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Social Security Forfeiture: What Are the 2018 Income Limits?

By Dan Caplinger - Updated Feb 26, 2018 at 4:08PM

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Make sure you know the consequences of earning too much.

Many people choose to take Social Security benefits before they reach their full retirement age. With benefits available to most people as early as age 62, you don't even have to wait until you've formally retired to start getting a helping hand from the federal government.

However, there's a provision in Social Security law that many people don't know about. If you have earnings from work while you're receiving early Social Security benefits, then you can end up forfeiting some or all of your monthly Social Security checks if you make too much money. Below, you'll learn the specifics of Social Security forfeiture and what you can do to avoid losing any of your hard-earned benefits.

Two Social Security cards around a $100 bill.

Image source: Getty Images.

The basics of Social Security forfeiture

Social Security has an earnings test that anyone who receives retirement benefits before they reach full retirement age has to meet. If you make more than the allowed threshold amount of earnings, you'll have to give up a portion of your benefits.

For 2018, there are two separate earnings tests to be aware of. If you're not going to reach your full retirement age at any point during 2018, then the number you need to remember is $17,040. Make more than that in earnings and you'll lose $1 in annual benefits for every $2 that you're above the threshold. For example, if your earnings are $20,000 for the year, then you make $2,960 over the limit, so you'll lose half that, or $1,480, in annual benefits.

There's a different threshold for those who reach their full retirement age at some point during the year. A higher earnings threshold of $45,360 applies to those workers. Above that, you'll lose $1 in annual benefits for every $3 you exceed the threshold. Also, you only have to include earnings from the months before you reach full retirement age against the $45,360 threshold -- if you keep working past full retirement age, any further earnings don't count.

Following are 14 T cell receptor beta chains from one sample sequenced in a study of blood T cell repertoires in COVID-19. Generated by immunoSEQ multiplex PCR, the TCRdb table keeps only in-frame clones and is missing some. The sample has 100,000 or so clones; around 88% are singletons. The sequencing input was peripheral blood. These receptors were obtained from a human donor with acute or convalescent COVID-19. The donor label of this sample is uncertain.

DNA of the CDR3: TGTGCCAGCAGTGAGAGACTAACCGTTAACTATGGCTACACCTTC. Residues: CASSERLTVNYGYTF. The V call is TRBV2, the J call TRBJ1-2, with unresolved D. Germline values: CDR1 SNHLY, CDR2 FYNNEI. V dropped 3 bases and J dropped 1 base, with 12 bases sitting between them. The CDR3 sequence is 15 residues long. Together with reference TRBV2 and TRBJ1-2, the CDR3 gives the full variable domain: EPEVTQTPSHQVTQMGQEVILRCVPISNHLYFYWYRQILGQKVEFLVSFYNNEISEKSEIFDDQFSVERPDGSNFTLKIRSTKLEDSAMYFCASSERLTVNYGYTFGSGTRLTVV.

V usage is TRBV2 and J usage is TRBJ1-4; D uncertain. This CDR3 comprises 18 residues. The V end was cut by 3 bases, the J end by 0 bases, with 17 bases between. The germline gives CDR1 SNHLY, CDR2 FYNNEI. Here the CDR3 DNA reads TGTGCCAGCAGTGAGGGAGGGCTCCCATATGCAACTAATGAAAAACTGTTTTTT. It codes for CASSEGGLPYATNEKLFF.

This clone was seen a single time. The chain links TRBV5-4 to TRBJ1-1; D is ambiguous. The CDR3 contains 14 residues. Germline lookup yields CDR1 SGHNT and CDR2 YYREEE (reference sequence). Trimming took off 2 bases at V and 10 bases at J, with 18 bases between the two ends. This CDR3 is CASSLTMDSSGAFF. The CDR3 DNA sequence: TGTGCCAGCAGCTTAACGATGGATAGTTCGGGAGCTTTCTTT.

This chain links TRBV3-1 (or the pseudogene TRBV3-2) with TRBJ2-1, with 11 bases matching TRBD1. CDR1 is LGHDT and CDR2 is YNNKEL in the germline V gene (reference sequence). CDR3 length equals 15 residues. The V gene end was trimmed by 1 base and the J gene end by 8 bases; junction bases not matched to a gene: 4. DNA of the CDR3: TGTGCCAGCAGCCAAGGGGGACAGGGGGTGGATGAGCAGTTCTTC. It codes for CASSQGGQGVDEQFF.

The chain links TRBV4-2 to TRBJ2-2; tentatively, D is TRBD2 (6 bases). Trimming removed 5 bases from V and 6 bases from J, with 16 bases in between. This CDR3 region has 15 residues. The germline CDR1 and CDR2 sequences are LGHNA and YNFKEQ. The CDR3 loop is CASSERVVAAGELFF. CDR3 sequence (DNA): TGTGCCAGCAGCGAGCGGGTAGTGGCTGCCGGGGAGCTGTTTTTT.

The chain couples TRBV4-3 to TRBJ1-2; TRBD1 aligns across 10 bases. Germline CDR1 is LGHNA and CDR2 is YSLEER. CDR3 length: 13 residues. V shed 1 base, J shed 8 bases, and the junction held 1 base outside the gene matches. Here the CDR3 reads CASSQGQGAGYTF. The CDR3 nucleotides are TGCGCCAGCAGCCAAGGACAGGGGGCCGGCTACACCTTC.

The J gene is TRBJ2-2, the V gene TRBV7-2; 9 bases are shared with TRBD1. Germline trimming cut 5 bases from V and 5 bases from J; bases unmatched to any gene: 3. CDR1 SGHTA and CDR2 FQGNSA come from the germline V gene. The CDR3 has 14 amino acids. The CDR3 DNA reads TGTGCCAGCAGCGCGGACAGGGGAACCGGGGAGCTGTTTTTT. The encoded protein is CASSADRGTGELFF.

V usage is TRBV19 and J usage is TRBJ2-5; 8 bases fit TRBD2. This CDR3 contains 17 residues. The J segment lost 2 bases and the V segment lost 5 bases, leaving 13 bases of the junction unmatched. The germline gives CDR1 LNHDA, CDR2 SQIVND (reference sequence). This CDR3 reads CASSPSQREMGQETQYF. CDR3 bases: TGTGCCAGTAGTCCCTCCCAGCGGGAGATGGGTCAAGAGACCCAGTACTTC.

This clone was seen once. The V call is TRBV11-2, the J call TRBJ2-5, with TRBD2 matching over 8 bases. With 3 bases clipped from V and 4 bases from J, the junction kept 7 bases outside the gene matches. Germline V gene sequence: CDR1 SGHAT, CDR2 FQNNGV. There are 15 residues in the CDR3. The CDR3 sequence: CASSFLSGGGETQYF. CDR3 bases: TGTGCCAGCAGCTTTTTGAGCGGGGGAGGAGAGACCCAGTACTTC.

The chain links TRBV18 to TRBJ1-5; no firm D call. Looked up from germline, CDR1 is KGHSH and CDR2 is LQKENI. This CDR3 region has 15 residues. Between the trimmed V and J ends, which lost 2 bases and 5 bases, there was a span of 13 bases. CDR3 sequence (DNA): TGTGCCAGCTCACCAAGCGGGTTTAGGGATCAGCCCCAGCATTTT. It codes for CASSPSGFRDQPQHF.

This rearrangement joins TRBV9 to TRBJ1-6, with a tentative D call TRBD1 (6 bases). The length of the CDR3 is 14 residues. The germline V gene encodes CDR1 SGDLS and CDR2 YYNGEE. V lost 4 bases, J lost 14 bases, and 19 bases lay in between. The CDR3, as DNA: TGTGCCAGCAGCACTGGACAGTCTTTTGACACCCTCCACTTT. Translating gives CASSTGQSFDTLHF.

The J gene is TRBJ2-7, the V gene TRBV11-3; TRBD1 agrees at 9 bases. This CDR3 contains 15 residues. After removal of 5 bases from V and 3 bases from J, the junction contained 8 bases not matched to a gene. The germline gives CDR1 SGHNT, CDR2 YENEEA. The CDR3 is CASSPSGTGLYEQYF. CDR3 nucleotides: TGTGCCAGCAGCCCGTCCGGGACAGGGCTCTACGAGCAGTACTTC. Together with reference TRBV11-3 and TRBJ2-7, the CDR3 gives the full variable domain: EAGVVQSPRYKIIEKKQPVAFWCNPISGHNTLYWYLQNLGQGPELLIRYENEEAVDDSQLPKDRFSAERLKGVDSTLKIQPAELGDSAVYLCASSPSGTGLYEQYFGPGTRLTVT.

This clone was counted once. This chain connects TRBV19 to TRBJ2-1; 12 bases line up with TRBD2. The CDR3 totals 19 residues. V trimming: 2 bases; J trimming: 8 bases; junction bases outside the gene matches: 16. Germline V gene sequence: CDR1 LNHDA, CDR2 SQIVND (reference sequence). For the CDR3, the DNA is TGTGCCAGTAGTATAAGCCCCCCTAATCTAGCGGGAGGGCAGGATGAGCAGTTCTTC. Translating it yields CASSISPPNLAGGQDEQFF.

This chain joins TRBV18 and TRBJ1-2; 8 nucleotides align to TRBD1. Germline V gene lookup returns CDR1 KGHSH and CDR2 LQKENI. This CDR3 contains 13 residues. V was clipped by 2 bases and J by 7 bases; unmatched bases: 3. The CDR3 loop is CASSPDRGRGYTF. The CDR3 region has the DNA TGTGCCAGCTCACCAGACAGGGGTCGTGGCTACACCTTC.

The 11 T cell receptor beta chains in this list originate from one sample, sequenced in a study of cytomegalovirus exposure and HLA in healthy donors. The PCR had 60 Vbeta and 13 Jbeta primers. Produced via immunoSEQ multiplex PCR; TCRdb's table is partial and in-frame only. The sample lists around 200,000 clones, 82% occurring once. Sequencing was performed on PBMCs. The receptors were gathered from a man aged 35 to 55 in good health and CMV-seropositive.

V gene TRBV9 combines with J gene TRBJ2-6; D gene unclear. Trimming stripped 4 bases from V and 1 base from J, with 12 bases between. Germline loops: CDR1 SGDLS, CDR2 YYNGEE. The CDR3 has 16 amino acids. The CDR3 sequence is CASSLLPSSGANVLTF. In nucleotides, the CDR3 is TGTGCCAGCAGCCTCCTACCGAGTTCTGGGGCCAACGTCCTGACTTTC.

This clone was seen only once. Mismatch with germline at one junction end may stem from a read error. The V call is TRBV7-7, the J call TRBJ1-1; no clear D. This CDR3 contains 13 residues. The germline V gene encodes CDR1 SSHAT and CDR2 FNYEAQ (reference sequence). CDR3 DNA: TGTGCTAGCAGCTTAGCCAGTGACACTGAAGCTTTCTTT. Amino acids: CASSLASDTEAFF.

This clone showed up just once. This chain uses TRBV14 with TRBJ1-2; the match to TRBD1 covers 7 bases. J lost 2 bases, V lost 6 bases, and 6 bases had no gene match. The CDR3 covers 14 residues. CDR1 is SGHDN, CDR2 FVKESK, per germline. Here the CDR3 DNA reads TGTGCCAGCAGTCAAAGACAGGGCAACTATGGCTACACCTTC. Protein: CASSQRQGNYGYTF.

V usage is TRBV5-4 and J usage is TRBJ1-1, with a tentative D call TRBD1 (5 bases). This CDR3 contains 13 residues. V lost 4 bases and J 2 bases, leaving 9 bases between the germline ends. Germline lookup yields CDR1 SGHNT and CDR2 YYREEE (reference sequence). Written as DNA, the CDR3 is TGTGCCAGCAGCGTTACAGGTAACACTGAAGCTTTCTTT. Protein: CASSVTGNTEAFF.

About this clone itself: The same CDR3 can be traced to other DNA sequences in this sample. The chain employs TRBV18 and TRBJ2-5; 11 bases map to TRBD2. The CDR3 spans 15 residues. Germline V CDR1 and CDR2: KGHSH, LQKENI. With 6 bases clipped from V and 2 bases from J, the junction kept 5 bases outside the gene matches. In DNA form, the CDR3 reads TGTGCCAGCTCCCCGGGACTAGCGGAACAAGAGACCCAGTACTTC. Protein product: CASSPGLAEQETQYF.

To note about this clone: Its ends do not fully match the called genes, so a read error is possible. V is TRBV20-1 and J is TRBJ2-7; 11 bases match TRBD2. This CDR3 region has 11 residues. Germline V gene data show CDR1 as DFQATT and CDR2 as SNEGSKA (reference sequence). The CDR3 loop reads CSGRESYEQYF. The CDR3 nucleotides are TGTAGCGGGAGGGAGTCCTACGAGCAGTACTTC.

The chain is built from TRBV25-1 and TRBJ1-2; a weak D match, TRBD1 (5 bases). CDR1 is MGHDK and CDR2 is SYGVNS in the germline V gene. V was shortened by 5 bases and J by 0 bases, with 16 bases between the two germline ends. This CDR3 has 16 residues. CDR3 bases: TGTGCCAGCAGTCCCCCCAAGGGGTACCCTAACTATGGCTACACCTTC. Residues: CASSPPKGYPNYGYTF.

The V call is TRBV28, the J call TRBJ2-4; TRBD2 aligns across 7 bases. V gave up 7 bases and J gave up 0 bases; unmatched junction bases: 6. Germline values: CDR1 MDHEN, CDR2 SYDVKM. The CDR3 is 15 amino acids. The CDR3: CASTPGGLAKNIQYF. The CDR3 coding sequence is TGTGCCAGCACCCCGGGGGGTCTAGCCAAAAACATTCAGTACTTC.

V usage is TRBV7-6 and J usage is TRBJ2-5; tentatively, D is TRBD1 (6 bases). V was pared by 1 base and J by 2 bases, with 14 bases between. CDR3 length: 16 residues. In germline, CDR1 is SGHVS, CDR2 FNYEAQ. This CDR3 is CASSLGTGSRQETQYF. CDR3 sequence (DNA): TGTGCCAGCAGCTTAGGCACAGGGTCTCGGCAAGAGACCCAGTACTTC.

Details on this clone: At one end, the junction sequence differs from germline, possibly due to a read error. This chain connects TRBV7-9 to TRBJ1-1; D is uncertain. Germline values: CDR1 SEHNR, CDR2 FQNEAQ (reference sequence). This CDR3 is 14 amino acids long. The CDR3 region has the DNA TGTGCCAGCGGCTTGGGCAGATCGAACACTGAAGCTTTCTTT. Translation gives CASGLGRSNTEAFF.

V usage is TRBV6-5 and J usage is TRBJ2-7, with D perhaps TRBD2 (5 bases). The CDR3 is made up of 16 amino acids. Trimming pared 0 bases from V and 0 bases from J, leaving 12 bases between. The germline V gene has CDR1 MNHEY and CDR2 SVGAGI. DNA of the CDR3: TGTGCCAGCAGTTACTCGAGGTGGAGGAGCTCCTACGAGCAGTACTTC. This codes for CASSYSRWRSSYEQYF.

Finally, there's a special consideration for those who first claim their Social Security benefits in the middle of the year. For instance, if you turn 62 in November, then Social Security will look at your earnings in the last two months of the year and compare them against the pro-rated amount of $1,420 per month. That way, you don't have to worry about having made too much early in the year when you weren't actually eligible for benefits, as long as you cut back earnings after you actually claim your monthly Social Security payments.

The consequences of Social Security forfeiture

Once the Social Security Administration (SSA) finds out that your earnings exceed the threshold amounts, it will start applying the reductions. You can report this yourself, but if you don't, then the SSA will find out when it gets a copy of the W-2 form that you receive from your employer.

There's a positive trade-off that you receive in exchange for forfeited benefits. For every month's worth of benefits that you lose due to forfeiture, you're treated as having started getting your benefits one month later than you actually did. The net impact of this is that your benefit checks will rise slightly -- and there's even a possibility that the increased amount will more than make up for the amount of money that you forfeited.

How to avoid forfeiting Social Security benefits

There are a few ways that you can avoid worrying about Social Security forfeiture:

  • Work until full retirement age and then claim your benefits. At that point, you can earn as much as you want and not forfeit any of your Social Security.
  • Wait to claim Social Security until after you've stopped working. Once you've formally retired and stop bringing in money, you won't forfeit any benefits -- even if money you've earned earlier in that year would otherwise take you over the annual earnings threshold.
  • Withdraw your Social Security application. If you start getting benefits but then find out within the first 12 months that you're going to forfeit some of your Social Security, you can file Form SSA-521 to withdraw your application. You'll be treated as if you'd never applied, but you'll have to pay back any benefits that you received.

It's no fun to forfeit your hard-earned Social Security benefits. But by knowing that these provisions exist, you'll be better prepared to do what it takes to avoid having to give back some of what the SSA pays you.

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